So this weekend we went to the Chicago Expo at Navy Pier. I wasn’t sure that I would enjoy browsing art for the afternoon, but after gazing upon several interesting performance pieces, displays and the like, there was one piece that moved me to tears.
I never thought I would shed a tear over art.
A search on the Internet found this article about the particular piece that helped me find tears.
The gallery’s rear rooms contain videos on nine monitors comprising Scenes from Western Culture (2015), seemingly innocuous slices of contemporary life that range from nineteen minutes to a little over three hours. In one, jazz pianist Jason Moran and mezzo-soprano Alicia Hall Moran dine at Upstairs at 21 in Midtown. Framed by a bland mural of Grand Army Plaza and Bergdorf’s, they enjoy an uneventful dinner with barely audible conversation ranging from music to basketball players to wine. As in all but one video, the camera is stationary, and the film loops with an imperceptible edit. In The Pool, the painter Elizabeth Peyton swims laps for twenty-four minutes; the frame tracks her laterally as in Olympic coverage. Her yipping terrier doggedly follows her progress. In Dog and Clock, a Shetland Sheepdog lies on a rug before a grandfather clock in Nobel laureate Halldór Laxness’s house museum. When the clock oddly strikes at 4:05, she dutifully barks after the fourth chime. In The Boat, a man docks a vessel on a lake, helps a woman out who walks away, then unmoors the craft and putters off-screen, returning a few minutes later with another woman, repeated for over two and a half hours. It is gorgeous and monotonous, although briefly Chaplinesque when he inadvertently falls into the drink. Burning House is a ninety-two minute shot of exactly that, in a Swedish wood, the conflagration seen against dark conifers. Lovers shows the luxury of day sex in an affectionate and explicit scene between a man and woman with interchangeably long hair.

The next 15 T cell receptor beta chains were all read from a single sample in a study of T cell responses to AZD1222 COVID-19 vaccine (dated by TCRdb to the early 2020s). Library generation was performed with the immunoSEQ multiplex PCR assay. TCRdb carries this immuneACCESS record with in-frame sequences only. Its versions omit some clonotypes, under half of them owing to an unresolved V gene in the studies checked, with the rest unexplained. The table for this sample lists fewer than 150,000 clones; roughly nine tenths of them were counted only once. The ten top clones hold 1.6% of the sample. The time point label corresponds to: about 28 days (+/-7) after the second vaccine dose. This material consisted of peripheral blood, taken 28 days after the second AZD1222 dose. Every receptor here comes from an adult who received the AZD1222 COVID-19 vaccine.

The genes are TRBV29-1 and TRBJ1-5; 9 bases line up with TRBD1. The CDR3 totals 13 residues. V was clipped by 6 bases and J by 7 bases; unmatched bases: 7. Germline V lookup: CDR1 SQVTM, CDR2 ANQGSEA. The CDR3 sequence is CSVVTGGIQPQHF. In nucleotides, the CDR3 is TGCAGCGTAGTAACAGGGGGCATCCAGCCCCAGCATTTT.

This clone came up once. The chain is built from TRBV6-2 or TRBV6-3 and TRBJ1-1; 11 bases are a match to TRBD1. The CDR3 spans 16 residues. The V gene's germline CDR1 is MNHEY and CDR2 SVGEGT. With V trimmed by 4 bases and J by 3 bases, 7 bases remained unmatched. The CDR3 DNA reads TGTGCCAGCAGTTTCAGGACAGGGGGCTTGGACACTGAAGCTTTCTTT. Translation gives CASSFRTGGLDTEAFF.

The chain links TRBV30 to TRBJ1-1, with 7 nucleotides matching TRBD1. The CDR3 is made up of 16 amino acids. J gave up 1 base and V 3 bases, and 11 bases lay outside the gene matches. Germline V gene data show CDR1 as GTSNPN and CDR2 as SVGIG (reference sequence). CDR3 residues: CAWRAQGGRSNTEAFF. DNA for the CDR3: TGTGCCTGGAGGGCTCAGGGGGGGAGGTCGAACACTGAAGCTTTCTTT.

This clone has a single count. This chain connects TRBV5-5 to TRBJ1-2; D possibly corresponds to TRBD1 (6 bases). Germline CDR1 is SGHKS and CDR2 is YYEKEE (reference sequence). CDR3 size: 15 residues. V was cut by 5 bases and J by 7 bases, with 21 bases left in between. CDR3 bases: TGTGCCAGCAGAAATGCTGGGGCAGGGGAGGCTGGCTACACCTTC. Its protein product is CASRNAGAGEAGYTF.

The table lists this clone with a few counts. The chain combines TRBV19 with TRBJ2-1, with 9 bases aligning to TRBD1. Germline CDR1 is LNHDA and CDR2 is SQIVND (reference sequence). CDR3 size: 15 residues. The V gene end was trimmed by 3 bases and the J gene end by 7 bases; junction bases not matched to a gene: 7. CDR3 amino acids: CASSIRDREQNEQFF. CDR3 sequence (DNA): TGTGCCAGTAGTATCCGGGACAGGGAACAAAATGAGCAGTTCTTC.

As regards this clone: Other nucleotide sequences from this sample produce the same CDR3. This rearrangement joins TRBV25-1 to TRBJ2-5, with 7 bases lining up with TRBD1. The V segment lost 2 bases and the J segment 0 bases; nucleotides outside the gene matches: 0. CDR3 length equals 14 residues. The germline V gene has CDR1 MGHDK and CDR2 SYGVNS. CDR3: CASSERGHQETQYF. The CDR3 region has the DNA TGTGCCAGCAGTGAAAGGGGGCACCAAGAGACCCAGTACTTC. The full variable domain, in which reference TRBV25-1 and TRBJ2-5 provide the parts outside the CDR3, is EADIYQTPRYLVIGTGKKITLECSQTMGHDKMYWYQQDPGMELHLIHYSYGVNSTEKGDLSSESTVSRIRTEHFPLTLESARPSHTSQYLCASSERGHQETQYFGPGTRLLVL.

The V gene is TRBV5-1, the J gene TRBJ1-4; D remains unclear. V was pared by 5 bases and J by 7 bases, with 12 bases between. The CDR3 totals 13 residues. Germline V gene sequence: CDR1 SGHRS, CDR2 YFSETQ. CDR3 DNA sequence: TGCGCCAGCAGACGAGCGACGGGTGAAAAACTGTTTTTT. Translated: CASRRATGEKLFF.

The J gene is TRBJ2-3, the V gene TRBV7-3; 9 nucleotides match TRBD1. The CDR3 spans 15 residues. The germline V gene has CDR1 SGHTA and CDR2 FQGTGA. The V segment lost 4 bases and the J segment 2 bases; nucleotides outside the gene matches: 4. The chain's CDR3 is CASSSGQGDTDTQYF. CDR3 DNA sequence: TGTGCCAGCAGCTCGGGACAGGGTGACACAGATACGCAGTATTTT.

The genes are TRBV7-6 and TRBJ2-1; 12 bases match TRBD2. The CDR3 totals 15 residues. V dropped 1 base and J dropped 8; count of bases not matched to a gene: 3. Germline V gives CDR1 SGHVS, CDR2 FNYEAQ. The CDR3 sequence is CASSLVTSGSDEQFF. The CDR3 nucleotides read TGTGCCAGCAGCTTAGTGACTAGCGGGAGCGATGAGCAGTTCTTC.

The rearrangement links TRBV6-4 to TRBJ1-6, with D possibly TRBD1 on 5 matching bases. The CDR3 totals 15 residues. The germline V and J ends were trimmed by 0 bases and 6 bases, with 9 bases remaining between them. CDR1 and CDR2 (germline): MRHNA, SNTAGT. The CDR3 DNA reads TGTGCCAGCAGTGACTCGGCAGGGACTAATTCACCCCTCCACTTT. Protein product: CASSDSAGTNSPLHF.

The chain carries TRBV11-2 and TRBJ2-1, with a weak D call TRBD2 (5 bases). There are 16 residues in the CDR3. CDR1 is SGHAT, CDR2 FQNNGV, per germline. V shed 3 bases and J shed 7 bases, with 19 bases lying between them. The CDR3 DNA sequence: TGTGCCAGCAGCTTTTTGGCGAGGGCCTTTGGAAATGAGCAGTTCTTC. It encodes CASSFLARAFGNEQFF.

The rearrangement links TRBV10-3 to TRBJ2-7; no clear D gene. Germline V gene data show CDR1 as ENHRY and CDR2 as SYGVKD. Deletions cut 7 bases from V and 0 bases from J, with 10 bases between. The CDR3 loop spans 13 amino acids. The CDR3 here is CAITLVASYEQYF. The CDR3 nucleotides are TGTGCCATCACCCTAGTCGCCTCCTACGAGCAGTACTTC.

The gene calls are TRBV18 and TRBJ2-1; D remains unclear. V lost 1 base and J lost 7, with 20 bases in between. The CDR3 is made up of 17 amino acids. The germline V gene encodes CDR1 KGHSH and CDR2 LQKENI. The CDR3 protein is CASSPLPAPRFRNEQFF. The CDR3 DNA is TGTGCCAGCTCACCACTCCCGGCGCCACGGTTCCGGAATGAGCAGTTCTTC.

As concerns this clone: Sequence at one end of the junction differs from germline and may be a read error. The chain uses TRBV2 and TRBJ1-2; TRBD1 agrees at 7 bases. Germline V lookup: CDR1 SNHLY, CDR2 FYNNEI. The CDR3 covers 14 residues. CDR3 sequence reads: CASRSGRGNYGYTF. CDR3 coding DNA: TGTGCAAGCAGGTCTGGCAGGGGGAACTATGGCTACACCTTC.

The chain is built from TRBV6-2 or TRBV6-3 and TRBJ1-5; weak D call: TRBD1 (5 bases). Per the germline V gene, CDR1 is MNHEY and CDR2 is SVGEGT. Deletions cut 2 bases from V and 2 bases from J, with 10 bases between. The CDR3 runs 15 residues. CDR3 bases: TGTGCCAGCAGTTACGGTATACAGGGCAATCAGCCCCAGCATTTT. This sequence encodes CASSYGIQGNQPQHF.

There is something about the composition that moved me.
In addition, when I glanced over there was a young man in a flannel shirt standing by himself looking at the work. He stood with his hands crossed the exact same way that I cross my hands when I am lost in contemplation.
While I thought the afternoon would be spent looking at things I wouldn’t really comprehend, instead I found myself thinking, pondering, and feeling motivated to be creative in my own way.
A wonderful afternoon.